FEBRUARY 10, 1951
NEW YORK, Friday—This afternoon I am flying to Boston to speak at Boston University tonight. Also, I shall see two of my grandsons who have very kindly been invited by my hosts, Mr. and Mrs. John Sargent, to lunch tomorrow before I take an afternoon plane back to New York City. My older grandson is in his last year at St. Marks School and Franklin Jr.'s older boy, who is at Fessenden School, hopes to go to St. Marks next year, so they should have many things to talk about.
I have been reading about the dispute between the Department of Justice and the Office of Price Stabilization as to which should have jurisdiction on preventing black market profiteering. The public in general, I am sure, has very little interest in what department actually does the work so long as the work is done quickly and efficiently.
Some of us remember how many people actually thought it was smart to buy in the black market during the last war. And we remember that some people who could pay high prices for food, which they obtained illegally, thought it showed their superior financial and social position! Being beyond the law by one means or another seems to give some people a sense of power. I never understand it, but I am sure that if we can make it unpatriotic and unfashionable to buy in the black market by having a few people actually punished for doing so it will be a very salutary thing.
The reason for my feeling is that I have found people generally more willing to accept restrictions and hardships if they feel these are borne by all alike. That has been one of the secrets of the willingness of the British people to accept extreme austerity for such a long time. They were aware that even in Buckingham Palace the same bread was served to the Royal family that was served in the poorest house in the United Kingdom. High and low bowed to the same rationing and submitted to the government's decision as to how many coupons they should have for practically everything.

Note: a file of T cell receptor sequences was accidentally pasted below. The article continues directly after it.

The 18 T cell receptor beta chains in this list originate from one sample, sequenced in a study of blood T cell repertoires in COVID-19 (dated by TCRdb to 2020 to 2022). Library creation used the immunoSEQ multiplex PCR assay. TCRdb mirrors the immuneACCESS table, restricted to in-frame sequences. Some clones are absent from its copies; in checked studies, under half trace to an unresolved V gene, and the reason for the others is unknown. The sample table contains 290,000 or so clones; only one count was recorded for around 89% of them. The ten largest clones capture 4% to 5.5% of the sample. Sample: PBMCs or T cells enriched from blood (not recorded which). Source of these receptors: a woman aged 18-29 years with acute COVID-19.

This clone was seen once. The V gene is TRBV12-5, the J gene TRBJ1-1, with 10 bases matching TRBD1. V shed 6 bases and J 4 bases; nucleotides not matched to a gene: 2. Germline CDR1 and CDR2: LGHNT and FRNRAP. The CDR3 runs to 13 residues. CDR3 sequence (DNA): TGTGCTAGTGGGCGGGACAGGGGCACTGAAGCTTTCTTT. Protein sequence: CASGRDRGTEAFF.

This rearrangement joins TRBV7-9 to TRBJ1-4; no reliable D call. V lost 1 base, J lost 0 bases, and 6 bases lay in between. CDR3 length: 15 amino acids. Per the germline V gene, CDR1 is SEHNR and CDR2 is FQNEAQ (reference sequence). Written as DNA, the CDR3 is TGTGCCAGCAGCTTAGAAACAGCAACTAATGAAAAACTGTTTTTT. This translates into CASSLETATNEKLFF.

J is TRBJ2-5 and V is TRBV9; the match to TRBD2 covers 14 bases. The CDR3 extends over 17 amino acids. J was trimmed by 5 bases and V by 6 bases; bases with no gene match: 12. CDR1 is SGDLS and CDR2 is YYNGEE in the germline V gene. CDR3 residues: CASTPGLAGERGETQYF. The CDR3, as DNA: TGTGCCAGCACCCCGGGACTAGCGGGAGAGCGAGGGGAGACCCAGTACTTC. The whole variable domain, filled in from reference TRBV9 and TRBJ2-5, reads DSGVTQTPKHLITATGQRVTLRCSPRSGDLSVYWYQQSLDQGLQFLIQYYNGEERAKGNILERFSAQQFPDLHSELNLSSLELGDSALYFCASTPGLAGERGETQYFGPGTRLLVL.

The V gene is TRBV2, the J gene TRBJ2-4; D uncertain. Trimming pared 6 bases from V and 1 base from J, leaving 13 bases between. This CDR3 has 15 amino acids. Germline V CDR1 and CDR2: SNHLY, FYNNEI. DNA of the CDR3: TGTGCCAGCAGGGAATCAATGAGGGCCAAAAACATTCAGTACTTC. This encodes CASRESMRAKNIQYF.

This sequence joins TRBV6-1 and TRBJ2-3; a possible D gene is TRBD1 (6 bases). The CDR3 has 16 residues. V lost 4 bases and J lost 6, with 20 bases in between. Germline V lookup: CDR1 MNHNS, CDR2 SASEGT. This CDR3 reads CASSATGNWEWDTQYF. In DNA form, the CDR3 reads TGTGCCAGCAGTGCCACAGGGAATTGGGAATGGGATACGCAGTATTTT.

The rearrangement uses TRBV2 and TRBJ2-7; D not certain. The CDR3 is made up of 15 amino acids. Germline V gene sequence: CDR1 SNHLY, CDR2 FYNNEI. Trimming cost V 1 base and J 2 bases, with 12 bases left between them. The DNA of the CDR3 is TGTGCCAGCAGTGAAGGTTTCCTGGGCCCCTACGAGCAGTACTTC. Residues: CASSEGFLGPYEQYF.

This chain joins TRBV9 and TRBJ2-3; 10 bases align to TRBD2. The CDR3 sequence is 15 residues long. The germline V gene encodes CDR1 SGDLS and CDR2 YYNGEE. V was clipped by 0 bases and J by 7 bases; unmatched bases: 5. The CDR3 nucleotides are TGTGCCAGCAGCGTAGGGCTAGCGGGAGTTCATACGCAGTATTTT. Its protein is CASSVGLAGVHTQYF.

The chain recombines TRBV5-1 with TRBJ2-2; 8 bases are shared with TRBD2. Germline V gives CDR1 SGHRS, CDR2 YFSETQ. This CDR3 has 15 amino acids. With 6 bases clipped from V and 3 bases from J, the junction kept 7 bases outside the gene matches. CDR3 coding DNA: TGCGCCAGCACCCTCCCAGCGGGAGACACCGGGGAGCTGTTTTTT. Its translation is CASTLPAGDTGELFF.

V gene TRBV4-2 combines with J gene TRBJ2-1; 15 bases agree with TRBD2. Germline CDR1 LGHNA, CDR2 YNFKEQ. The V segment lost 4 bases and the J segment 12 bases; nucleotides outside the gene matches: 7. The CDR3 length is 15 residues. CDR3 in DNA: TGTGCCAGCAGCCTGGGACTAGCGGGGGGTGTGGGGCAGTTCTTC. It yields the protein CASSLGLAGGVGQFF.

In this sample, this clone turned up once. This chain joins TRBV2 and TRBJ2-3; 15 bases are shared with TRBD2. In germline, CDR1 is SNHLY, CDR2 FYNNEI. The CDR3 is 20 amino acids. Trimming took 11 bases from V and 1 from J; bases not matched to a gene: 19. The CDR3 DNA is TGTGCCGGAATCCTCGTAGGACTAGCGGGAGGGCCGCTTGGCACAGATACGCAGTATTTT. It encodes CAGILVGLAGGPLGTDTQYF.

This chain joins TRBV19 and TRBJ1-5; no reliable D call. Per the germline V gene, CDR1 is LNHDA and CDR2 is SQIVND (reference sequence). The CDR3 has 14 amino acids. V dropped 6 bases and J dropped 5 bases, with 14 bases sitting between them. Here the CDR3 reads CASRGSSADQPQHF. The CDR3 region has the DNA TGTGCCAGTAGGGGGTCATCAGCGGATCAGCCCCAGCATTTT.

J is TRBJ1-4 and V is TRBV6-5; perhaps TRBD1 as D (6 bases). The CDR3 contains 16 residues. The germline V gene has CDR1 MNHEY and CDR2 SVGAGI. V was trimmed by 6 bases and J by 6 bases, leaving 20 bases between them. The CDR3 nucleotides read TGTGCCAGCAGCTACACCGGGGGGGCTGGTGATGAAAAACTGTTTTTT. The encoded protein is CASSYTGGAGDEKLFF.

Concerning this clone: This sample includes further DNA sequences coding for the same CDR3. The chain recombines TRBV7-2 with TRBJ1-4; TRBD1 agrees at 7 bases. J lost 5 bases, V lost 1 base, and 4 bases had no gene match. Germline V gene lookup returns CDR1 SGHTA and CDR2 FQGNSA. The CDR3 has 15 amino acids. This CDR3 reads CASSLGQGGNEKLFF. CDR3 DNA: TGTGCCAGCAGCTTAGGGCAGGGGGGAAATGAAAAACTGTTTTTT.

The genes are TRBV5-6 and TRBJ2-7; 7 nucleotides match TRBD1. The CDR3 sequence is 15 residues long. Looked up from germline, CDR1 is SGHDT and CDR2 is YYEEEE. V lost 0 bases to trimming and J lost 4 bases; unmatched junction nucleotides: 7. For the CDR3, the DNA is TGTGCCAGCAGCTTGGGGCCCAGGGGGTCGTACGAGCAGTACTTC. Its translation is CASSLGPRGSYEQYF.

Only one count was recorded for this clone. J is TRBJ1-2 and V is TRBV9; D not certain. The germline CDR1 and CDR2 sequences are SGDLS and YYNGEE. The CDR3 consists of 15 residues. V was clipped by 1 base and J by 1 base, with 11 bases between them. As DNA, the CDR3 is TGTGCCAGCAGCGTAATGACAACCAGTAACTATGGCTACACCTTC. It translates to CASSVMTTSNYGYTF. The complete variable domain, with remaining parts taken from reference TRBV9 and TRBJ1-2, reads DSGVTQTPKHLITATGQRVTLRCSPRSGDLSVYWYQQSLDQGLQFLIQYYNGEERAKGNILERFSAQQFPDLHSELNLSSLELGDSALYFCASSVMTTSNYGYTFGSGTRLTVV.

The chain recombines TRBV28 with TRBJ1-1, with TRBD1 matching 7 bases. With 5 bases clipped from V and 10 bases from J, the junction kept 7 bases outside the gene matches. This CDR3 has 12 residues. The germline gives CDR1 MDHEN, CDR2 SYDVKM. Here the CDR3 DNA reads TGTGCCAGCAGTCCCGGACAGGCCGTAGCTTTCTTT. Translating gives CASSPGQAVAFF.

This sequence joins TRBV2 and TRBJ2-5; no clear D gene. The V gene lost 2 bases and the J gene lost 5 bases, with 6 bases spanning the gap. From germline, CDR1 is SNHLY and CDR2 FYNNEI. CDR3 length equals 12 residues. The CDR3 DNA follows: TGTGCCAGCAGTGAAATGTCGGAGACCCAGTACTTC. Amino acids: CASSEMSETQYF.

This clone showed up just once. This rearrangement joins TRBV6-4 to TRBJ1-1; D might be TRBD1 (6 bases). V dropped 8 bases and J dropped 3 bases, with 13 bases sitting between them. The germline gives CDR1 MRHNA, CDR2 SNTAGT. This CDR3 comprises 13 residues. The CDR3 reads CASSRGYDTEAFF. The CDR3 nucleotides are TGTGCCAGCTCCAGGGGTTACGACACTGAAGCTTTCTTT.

On my television program the other day Senator George W. Malone of Nevada, with whom I heartily agreed that colonialism is going to disappear more or less quickly from the world scene, made me gasp with surprise when he stated that England, being a socialist country, was not a democracy.
It seems to me that anyone who has visited that country since the war cannot help being impressed by the fact that it is a democratic country. We may have differences in our economic systems, it is true. But the basic conception of a democratic way of life and of government which makes the individual human being all important and government exist for the benefit of the human being, rather than the human being for the state or government, is as cherished in Great Britain as in our own country.